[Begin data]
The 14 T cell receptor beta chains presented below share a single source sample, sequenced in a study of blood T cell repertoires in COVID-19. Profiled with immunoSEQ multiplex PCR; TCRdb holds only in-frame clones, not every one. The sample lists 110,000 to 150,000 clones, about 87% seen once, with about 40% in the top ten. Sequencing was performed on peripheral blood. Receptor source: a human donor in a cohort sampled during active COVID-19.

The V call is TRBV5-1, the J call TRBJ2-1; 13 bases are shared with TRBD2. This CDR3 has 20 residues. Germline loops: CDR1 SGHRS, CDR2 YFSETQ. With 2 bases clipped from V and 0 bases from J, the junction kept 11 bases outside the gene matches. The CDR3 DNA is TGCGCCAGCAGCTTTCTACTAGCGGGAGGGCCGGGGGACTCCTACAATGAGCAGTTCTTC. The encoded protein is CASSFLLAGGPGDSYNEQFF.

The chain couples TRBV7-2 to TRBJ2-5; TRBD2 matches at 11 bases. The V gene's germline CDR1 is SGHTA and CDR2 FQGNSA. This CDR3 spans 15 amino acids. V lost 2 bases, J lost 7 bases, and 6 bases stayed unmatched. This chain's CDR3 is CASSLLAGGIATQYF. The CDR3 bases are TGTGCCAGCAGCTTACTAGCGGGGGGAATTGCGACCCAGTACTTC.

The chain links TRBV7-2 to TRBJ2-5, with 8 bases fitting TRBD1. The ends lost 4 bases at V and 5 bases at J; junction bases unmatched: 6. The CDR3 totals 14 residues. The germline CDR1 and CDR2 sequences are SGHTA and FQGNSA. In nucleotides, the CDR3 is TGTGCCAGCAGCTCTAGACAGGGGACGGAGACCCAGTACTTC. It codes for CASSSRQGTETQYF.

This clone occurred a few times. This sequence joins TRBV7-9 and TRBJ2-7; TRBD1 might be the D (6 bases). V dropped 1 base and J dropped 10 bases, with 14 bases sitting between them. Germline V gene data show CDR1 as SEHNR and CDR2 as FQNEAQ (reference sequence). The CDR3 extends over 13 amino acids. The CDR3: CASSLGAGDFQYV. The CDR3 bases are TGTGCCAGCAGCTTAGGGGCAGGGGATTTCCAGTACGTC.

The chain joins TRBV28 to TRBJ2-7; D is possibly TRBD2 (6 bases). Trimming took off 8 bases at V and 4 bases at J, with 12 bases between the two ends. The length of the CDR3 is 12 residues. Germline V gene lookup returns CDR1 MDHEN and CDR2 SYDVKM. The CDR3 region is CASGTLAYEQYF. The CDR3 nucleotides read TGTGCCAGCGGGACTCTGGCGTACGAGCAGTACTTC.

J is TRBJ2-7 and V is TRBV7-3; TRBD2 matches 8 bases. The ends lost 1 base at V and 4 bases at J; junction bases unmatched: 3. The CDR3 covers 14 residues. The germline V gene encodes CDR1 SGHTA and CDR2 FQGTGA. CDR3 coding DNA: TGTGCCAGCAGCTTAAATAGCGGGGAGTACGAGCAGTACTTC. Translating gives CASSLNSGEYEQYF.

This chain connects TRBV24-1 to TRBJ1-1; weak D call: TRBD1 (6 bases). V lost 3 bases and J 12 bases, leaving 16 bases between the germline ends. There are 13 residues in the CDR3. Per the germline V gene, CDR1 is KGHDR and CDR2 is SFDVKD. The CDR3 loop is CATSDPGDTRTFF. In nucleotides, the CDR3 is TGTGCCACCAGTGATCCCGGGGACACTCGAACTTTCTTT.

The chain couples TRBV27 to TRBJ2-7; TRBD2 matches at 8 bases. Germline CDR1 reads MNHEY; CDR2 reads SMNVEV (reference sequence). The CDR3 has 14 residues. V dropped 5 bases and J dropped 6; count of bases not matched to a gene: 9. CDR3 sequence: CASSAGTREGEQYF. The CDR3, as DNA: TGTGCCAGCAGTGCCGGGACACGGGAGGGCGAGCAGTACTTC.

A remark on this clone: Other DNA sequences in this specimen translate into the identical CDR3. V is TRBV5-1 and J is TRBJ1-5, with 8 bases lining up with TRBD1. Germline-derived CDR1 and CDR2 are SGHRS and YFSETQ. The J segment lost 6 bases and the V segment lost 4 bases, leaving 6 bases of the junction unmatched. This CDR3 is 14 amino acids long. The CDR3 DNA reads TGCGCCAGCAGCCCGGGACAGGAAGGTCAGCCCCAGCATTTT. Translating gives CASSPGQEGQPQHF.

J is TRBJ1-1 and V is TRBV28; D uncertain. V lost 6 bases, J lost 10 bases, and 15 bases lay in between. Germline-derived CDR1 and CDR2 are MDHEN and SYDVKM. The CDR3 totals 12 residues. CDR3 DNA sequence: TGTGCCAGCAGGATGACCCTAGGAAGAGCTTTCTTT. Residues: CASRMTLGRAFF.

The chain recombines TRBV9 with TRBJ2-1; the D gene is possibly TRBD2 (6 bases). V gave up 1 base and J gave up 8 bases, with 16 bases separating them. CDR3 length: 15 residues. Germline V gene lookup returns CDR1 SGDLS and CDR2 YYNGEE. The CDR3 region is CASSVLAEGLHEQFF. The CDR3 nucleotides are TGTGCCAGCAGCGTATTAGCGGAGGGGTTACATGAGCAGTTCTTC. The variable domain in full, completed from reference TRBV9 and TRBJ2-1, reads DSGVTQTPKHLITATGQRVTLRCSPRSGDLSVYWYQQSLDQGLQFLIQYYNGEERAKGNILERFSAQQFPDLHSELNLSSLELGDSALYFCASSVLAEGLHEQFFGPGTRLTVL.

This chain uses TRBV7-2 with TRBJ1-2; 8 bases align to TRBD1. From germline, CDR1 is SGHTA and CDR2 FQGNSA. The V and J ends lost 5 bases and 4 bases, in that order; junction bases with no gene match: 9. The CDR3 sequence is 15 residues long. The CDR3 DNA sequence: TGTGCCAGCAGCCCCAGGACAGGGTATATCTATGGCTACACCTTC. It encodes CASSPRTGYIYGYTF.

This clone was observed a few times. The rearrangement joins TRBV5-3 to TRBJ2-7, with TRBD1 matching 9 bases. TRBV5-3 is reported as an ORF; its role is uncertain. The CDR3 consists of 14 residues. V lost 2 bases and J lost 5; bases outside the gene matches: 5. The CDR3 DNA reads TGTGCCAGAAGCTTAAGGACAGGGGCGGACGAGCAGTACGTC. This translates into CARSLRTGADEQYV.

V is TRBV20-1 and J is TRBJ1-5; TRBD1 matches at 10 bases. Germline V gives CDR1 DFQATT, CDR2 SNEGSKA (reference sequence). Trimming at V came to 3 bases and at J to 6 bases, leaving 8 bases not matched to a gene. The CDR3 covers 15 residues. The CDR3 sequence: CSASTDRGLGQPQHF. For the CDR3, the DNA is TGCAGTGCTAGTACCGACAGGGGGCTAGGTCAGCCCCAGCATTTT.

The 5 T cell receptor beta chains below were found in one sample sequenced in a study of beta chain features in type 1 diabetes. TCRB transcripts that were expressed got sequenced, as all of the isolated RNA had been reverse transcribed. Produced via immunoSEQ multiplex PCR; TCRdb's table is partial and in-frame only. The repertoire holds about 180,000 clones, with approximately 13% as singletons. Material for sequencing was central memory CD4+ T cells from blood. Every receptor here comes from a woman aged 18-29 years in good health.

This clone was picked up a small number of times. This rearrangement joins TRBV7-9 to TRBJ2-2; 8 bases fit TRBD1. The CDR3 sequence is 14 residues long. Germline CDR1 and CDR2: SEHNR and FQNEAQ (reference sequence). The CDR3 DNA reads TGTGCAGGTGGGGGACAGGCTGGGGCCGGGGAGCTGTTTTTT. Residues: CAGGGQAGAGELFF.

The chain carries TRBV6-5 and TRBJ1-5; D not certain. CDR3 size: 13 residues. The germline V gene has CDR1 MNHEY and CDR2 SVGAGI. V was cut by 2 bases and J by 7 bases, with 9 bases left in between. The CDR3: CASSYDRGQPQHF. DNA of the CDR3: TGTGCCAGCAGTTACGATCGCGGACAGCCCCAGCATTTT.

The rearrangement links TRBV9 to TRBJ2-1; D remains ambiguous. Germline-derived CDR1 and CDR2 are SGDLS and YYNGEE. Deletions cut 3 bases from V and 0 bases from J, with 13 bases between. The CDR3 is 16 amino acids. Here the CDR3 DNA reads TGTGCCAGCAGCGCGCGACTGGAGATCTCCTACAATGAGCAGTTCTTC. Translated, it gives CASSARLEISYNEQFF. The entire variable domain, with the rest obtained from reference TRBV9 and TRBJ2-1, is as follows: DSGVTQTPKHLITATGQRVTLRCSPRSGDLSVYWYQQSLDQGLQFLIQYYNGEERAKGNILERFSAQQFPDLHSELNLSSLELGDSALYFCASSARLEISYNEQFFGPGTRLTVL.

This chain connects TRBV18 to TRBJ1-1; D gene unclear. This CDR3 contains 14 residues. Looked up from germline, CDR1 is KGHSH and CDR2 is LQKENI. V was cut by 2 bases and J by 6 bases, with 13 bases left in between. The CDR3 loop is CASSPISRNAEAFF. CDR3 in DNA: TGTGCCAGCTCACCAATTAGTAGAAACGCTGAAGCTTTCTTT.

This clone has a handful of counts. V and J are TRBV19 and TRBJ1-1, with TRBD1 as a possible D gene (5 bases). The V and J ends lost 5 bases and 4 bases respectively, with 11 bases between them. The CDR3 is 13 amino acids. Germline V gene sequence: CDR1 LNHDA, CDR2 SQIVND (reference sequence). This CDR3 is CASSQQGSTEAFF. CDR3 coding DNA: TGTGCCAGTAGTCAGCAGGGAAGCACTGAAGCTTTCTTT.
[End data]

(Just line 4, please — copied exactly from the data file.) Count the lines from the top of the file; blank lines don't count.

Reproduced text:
The chain links TRBV7-2 to TRBJ2-5, with 8 bases fitting TRBD1. The ends lost 4 bases at V and 5 bases at J; junction bases unmatched: 6. The CDR3 totals 14 residues. The germline CDR1 and CDR2 sequences are SGHTA and FQGNSA. In nucleotides, the CDR3 is TGTGCCAGCAGCTCTAGACAGGGGACGGAGACCCAGTACTTC. It codes for CASSSRQGTETQYF.